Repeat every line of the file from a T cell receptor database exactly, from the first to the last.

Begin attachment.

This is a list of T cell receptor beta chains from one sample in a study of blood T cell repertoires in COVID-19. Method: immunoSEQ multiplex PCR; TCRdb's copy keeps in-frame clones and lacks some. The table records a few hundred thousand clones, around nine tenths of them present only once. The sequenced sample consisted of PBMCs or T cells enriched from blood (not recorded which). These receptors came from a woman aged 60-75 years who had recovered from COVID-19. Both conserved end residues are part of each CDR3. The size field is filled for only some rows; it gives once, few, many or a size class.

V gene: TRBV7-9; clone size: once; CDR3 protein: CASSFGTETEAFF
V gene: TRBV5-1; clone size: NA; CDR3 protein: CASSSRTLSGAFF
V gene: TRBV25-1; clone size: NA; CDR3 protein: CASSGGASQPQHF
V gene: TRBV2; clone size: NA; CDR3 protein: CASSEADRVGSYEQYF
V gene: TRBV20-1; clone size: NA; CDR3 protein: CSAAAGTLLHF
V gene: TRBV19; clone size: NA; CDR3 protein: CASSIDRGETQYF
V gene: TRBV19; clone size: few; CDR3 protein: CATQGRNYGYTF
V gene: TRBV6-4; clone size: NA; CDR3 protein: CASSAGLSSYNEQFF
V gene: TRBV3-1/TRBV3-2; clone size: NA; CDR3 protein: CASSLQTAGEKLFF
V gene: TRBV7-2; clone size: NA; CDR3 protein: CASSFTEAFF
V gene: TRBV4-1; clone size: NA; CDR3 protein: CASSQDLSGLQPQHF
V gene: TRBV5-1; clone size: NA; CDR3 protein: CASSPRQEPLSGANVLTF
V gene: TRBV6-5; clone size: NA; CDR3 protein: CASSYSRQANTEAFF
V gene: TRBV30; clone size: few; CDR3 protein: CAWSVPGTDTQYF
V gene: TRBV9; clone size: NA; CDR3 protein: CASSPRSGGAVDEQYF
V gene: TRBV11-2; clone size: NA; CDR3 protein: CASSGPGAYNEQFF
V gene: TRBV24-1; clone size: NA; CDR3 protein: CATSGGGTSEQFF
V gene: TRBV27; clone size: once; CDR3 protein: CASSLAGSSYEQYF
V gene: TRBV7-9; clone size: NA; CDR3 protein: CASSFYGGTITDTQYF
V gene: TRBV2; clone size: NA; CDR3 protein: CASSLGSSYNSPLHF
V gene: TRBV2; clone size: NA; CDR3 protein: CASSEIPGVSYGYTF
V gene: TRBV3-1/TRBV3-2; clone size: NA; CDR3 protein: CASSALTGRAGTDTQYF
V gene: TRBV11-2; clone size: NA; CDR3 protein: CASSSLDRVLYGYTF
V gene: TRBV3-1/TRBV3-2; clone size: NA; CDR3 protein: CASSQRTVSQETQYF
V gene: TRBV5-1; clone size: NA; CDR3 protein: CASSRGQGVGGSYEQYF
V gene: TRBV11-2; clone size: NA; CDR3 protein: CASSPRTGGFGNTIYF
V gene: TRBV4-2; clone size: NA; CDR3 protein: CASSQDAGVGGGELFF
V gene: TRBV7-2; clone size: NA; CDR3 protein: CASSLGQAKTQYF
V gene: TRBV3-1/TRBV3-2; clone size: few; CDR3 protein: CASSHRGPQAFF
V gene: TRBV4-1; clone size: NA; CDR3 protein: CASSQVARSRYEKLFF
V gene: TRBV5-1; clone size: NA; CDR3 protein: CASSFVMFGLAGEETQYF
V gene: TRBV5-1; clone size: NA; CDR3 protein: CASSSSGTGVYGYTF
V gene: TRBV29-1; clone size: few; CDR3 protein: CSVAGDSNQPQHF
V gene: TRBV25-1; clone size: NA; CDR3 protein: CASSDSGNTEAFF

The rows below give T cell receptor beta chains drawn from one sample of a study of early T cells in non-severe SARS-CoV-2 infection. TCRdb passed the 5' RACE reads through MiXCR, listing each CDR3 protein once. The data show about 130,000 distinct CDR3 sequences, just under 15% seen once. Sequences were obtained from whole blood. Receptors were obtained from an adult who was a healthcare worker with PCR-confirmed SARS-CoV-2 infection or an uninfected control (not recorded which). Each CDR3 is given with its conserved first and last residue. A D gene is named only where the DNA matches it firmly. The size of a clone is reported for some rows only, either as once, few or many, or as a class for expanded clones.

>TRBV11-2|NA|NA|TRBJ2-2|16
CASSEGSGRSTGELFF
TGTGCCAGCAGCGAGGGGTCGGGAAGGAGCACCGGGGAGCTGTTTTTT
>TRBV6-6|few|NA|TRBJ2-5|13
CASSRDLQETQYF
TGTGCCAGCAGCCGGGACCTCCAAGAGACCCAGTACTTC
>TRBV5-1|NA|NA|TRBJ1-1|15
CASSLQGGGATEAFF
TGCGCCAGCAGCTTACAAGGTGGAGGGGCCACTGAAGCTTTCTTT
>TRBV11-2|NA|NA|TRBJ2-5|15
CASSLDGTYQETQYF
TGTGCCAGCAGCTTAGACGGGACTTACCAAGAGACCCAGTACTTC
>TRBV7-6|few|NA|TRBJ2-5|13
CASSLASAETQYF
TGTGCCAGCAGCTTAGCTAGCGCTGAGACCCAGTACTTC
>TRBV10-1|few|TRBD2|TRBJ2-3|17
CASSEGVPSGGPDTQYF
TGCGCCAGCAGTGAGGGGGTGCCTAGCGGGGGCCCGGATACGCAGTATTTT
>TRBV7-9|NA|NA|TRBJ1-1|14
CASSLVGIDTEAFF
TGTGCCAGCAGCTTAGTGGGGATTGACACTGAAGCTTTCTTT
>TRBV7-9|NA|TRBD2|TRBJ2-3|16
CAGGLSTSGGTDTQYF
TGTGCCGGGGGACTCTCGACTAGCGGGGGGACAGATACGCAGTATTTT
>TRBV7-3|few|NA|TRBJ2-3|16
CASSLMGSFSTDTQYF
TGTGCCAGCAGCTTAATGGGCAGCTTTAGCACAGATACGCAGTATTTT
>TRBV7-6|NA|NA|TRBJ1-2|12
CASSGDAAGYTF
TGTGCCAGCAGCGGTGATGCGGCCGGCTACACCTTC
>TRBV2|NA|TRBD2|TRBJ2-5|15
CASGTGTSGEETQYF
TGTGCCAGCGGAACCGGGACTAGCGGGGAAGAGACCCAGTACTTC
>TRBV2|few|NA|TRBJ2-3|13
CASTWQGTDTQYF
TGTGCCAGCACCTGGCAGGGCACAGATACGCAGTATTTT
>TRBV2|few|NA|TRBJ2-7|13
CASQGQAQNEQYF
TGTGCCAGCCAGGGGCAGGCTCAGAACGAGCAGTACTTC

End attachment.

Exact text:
This is a list of T cell receptor beta chains from one sample in a study of blood T cell repertoires in COVID-19. Method: immunoSEQ multiplex PCR; TCRdb's copy keeps in-frame clones and lacks some. The table records a few hundred thousand clones, around nine tenths of them present only once. The sequenced sample consisted of PBMCs or T cells enriched from blood (not recorded which). These receptors came from a woman aged 60-75 years who had recovered from COVID-19. Both conserved end residues are part of each CDR3. The size field is filled for only some rows; it gives once, few, many or a size class.

V gene: TRBV7-9; clone size: once; CDR3 protein: CASSFGTETEAFF
V gene: TRBV5-1; clone size: NA; CDR3 protein: CASSSRTLSGAFF
V gene: TRBV25-1; clone size: NA; CDR3 protein: CASSGGASQPQHF
V gene: TRBV2; clone size: NA; CDR3 protein: CASSEADRVGSYEQYF
V gene: TRBV20-1; clone size: NA; CDR3 protein: CSAAAGTLLHF
V gene: TRBV19; clone size: NA; CDR3 protein: CASSIDRGETQYF
V gene: TRBV19; clone size: few; CDR3 protein: CATQGRNYGYTF
V gene: TRBV6-4; clone size: NA; CDR3 protein: CASSAGLSSYNEQFF
V gene: TRBV3-1/TRBV3-2; clone size: NA; CDR3 protein: CASSLQTAGEKLFF
V gene: TRBV7-2; clone size: NA; CDR3 protein: CASSFTEAFF
V gene: TRBV4-1; clone size: NA; CDR3 protein: CASSQDLSGLQPQHF
V gene: TRBV5-1; clone size: NA; CDR3 protein: CASSPRQEPLSGANVLTF
V gene: TRBV6-5; clone size: NA; CDR3 protein: CASSYSRQANTEAFF
V gene: TRBV30; clone size: few; CDR3 protein: CAWSVPGTDTQYF
V gene: TRBV9; clone size: NA; CDR3 protein: CASSPRSGGAVDEQYF
V gene: TRBV11-2; clone size: NA; CDR3 protein: CASSGPGAYNEQFF
V gene: TRBV24-1; clone size: NA; CDR3 protein: CATSGGGTSEQFF
V gene: TRBV27; clone size: once; CDR3 protein: CASSLAGSSYEQYF
V gene: TRBV7-9; clone size: NA; CDR3 protein: CASSFYGGTITDTQYF
V gene: TRBV2; clone size: NA; CDR3 protein: CASSLGSSYNSPLHF
V gene: TRBV2; clone size: NA; CDR3 protein: CASSEIPGVSYGYTF
V gene: TRBV3-1/TRBV3-2; clone size: NA; CDR3 protein: CASSALTGRAGTDTQYF
V gene: TRBV11-2; clone size: NA; CDR3 protein: CASSSLDRVLYGYTF
V gene: TRBV3-1/TRBV3-2; clone size: NA; CDR3 protein: CASSQRTVSQETQYF
V gene: TRBV5-1; clone size: NA; CDR3 protein: CASSRGQGVGGSYEQYF
V gene: TRBV11-2; clone size: NA; CDR3 protein: CASSPRTGGFGNTIYF
V gene: TRBV4-2; clone size: NA; CDR3 protein: CASSQDAGVGGGELFF
V gene: TRBV7-2; clone size: NA; CDR3 protein: CASSLGQAKTQYF
V gene: TRBV3-1/TRBV3-2; clone size: few; CDR3 protein: CASSHRGPQAFF
V gene: TRBV4-1; clone size: NA; CDR3 protein: CASSQVARSRYEKLFF
V gene: TRBV5-1; clone size: NA; CDR3 protein: CASSFVMFGLAGEETQYF
V gene: TRBV5-1; clone size: NA; CDR3 protein: CASSSSGTGVYGYTF
V gene: TRBV29-1; clone size: few; CDR3 protein: CSVAGDSNQPQHF
V gene: TRBV25-1; clone size: NA; CDR3 protein: CASSDSGNTEAFF

The rows below give T cell receptor beta chains drawn from one sample of a study of early T cells in non-severe SARS-CoV-2 infection. TCRdb passed the 5' RACE reads through MiXCR, listing each CDR3 protein once. The data show about 130,000 distinct CDR3 sequences, just under 15% seen once. Sequences were obtained from whole blood. Receptors were obtained from an adult who was a healthcare worker with PCR-confirmed SARS-CoV-2 infection or an uninfected control (not recorded which). Each CDR3 is given with its conserved first and last residue. A D gene is named only where the DNA matches it firmly. The size of a clone is reported for some rows only, either as once, few or many, or as a class for expanded clones.

>TRBV11-2|NA|NA|TRBJ2-2|16
CASSEGSGRSTGELFF
TGTGCCAGCAGCGAGGGGTCGGGAAGGAGCACCGGGGAGCTGTTTTTT
>TRBV6-6|few|NA|TRBJ2-5|13
CASSRDLQETQYF
TGTGCCAGCAGCCGGGACCTCCAAGAGACCCAGTACTTC
>TRBV5-1|NA|NA|TRBJ1-1|15
CASSLQGGGATEAFF
TGCGCCAGCAGCTTACAAGGTGGAGGGGCCACTGAAGCTTTCTTT
>TRBV11-2|NA|NA|TRBJ2-5|15
CASSLDGTYQETQYF
TGTGCCAGCAGCTTAGACGGGACTTACCAAGAGACCCAGTACTTC
>TRBV7-6|few|NA|TRBJ2-5|13
CASSLASAETQYF
TGTGCCAGCAGCTTAGCTAGCGCTGAGACCCAGTACTTC
>TRBV10-1|few|TRBD2|TRBJ2-3|17
CASSEGVPSGGPDTQYF
TGCGCCAGCAGTGAGGGGGTGCCTAGCGGGGGCCCGGATACGCAGTATTTT
>TRBV7-9|NA|NA|TRBJ1-1|14
CASSLVGIDTEAFF
TGTGCCAGCAGCTTAGTGGGGATTGACACTGAAGCTTTCTTT
>TRBV7-9|NA|TRBD2|TRBJ2-3|16
CAGGLSTSGGTDTQYF
TGTGCCGGGGGACTCTCGACTAGCGGGGGGACAGATACGCAGTATTTT
>TRBV7-3|few|NA|TRBJ2-3|16
CASSLMGSFSTDTQYF
TGTGCCAGCAGCTTAATGGGCAGCTTTAGCACAGATACGCAGTATTTT
>TRBV7-6|NA|NA|TRBJ1-2|12
CASSGDAAGYTF
TGTGCCAGCAGCGGTGATGCGGCCGGCTACACCTTC
>TRBV2|NA|TRBD2|TRBJ2-5|15
CASGTGTSGEETQYF
TGTGCCAGCGGAACCGGGACTAGCGGGGAAGAGACCCAGTACTTC
>TRBV2|few|NA|TRBJ2-3|13
CASTWQGTDTQYF
TGTGCCAGCACCTGGCAGGGCACAGATACGCAGTATTTT
>TRBV2|few|NA|TRBJ2-7|13
CASQGQAQNEQYF
TGTGCCAGCCAGGGGCAGGCTCAGAACGAGCAGTACTTC